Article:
15. Cannonball

    Cannonball More Trains Than Brains

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    Egad.... I have to solder? [​IMG]

    That kills it right there. I have NO soldering skills. Espcially to work with something as fine as N gague track. I can glob stuff on for electrical work in the house and speaker wires in my bass cabinets but trying to solder something that small would be like a shark trying to have intercourse with a goldfish for me.
  16. Russ Bellinis

    Russ Bellinis Active Member

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    Everything you currently know how to do you learned at some time! You san learn to solder, it isn't that hard. The secret to good solder joints is clean metal and flux. Use rosin core solder, look for the finest wire gauge solder you can find. Take some old track and a package of joiners to practice with. One piece of sectional snap track should provide plenty of practice. Use a small file or small emery board to clean the rail, put a little flux on the rail where the joiner goes and slip on a rail joiner. Then apply heat to the rail and feed a little solder to the joint. The solder will flow toward the heat. You don't want to try to melt solder over the joint, heat the joint from the rail just above the joiner to pull the solder into the joint. As soon as the solder starts to flow into the joint, take away the iron and the solder and let it cool. Some ties will melt, don't worry about it. When it cools off cut away the melted ties and cut off the soldered joiner and repeat the process with the "fresh rail." Once you get to where you are feeling comfortable with soldering, then put a wet cloth over the ties as a heat sink and practice soldering a rail joiner on to the rail and notice how the wet rag will keep the soldering iron from heating the rail enough to melt the ties even though it heats the end enough to solder a joiner to the rail. I think you will be soldering like a pro before you have a chance to use up one piece of sectional track.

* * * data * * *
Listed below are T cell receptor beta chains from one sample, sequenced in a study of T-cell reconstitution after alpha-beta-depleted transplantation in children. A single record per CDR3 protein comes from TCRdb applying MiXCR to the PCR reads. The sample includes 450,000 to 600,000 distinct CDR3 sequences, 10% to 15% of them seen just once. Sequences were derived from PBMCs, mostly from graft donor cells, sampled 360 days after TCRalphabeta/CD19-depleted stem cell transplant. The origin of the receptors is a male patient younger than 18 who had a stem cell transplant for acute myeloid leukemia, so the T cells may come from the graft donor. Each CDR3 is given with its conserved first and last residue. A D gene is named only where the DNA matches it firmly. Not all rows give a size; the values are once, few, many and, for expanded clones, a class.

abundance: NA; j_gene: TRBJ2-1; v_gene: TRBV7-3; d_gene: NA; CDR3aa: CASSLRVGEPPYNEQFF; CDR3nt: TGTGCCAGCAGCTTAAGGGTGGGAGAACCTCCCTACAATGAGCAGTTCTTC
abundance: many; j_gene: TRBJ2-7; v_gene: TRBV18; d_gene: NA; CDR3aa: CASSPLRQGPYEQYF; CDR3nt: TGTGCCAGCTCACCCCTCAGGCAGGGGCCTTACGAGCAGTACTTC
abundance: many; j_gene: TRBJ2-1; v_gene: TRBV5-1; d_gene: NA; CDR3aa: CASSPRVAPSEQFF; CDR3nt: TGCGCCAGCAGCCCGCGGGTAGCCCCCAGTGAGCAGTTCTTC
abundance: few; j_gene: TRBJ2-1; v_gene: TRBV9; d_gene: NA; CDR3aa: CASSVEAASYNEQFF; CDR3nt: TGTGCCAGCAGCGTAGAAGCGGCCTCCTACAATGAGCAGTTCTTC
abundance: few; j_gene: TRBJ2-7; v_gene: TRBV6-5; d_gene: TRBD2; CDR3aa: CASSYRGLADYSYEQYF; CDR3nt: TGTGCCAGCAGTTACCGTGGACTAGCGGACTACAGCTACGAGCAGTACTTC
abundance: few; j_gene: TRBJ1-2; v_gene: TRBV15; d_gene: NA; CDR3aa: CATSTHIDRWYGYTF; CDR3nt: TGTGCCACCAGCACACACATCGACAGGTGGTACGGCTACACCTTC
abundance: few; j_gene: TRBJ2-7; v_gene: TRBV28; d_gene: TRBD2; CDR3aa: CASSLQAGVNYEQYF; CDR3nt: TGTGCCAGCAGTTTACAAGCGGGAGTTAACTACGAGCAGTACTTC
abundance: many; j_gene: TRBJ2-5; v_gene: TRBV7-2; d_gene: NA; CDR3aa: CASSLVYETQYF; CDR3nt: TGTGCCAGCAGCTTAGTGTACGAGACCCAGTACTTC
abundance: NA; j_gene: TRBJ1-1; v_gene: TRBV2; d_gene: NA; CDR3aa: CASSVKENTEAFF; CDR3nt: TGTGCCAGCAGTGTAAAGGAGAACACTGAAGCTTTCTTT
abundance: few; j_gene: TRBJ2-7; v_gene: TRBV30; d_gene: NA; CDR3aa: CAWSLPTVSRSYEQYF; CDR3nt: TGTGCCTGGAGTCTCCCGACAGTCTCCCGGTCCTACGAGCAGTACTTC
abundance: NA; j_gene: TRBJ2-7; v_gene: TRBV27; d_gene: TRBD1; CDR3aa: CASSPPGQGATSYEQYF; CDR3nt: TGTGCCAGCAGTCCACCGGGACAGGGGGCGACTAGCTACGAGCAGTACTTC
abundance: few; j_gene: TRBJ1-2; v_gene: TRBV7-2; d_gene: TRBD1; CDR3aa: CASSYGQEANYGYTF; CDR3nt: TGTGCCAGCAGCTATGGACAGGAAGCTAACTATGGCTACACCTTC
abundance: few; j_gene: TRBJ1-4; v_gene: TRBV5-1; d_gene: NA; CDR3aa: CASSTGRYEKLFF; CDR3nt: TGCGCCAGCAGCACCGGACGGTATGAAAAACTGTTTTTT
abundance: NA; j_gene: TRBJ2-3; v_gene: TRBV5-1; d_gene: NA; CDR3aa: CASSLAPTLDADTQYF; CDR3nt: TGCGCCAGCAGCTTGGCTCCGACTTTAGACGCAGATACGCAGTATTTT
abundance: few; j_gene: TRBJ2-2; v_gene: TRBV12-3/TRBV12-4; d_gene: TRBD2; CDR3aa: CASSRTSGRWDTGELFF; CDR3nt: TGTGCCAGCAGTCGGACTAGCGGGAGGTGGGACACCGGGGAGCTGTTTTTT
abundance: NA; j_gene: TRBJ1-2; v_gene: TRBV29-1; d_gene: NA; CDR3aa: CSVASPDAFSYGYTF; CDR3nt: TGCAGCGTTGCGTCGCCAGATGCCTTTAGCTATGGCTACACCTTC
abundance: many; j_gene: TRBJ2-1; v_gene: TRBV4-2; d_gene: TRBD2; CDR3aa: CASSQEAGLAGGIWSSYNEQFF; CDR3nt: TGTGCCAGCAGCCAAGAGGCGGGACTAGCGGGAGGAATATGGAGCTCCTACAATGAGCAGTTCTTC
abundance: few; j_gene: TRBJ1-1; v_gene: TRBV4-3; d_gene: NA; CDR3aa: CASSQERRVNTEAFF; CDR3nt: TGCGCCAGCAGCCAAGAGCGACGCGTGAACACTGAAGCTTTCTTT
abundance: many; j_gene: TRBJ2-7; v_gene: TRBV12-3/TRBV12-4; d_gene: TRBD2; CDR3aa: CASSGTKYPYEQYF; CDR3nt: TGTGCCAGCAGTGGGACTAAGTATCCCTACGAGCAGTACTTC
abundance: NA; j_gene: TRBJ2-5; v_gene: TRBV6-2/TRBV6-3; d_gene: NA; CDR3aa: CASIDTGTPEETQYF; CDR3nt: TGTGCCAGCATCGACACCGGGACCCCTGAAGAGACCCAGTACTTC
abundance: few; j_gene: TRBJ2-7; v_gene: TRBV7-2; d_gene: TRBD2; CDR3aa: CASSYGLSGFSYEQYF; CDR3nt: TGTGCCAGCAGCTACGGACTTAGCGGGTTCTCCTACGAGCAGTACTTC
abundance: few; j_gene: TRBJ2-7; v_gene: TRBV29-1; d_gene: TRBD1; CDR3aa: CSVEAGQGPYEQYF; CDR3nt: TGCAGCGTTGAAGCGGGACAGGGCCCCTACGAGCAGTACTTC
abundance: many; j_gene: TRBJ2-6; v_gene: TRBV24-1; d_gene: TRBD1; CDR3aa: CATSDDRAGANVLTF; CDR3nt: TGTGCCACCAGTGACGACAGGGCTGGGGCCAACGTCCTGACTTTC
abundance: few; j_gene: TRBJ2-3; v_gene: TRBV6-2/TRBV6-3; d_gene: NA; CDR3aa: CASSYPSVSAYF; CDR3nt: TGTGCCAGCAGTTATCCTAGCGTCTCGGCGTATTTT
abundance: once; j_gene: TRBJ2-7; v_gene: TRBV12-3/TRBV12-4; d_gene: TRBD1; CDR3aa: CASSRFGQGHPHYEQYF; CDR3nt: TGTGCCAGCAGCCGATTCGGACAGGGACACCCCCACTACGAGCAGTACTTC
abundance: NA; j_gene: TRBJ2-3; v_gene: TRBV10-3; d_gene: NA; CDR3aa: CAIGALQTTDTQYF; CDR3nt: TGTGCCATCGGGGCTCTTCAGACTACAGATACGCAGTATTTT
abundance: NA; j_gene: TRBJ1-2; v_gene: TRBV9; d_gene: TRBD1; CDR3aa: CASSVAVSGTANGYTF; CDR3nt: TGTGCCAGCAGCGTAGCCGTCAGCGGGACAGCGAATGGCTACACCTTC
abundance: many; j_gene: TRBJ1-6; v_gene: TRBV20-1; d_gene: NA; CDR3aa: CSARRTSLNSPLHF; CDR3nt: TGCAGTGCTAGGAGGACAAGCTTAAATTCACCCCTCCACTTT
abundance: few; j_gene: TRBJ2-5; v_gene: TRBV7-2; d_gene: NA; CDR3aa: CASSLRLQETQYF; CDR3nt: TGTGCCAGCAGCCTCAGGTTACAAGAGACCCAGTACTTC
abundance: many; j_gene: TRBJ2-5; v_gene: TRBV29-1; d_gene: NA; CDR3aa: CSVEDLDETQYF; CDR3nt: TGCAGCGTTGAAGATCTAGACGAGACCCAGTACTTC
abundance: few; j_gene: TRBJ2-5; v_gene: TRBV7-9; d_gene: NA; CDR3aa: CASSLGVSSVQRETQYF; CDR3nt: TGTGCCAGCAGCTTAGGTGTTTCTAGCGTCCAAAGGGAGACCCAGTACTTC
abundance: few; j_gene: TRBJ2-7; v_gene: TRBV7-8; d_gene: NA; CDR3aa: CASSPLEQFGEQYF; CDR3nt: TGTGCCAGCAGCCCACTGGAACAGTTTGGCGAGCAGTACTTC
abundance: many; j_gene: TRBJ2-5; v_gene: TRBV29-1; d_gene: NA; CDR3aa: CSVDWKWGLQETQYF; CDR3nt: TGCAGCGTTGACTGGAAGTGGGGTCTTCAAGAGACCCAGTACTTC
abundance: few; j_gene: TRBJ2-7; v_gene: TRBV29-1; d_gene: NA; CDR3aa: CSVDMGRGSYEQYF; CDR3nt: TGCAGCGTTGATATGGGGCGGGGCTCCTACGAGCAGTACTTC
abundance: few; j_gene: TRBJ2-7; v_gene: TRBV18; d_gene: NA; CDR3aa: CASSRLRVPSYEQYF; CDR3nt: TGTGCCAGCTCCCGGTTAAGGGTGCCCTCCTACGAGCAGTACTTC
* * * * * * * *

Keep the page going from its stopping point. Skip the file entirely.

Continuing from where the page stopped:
One more thing, if you use a soldering gun for general soldering around the house, get a small soldering iron designed for electronic soldering. You can pick one up for a couple of bucks at Harbor freight, or you may find one at a 99 cent store, Dollar store, Big Lots, etc. If you can't find one anywhere else, Radio Shack has them for less than $10.00.
  17. Squidbait

    Squidbait Recovering ALCO-holic

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    ... see previous "Man Pants" comment. :p
  18. Cannonball

    Cannonball More Trains Than Brains

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    My man pants involve heavy equipment not fine details. 8)
  19. Squidbait

    Squidbait Recovering ALCO-holic

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    Be that as it may.... :rolleyes:

    You don't have to solder (but real men can :p ), although it's better if you do. You can use spikes to stabilize the joint, but it's not as good as soldering.
  20. Cannonball

    Cannonball More Trains Than Brains

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    Be that as it may, I still need to get the track designed before I go putting anything down.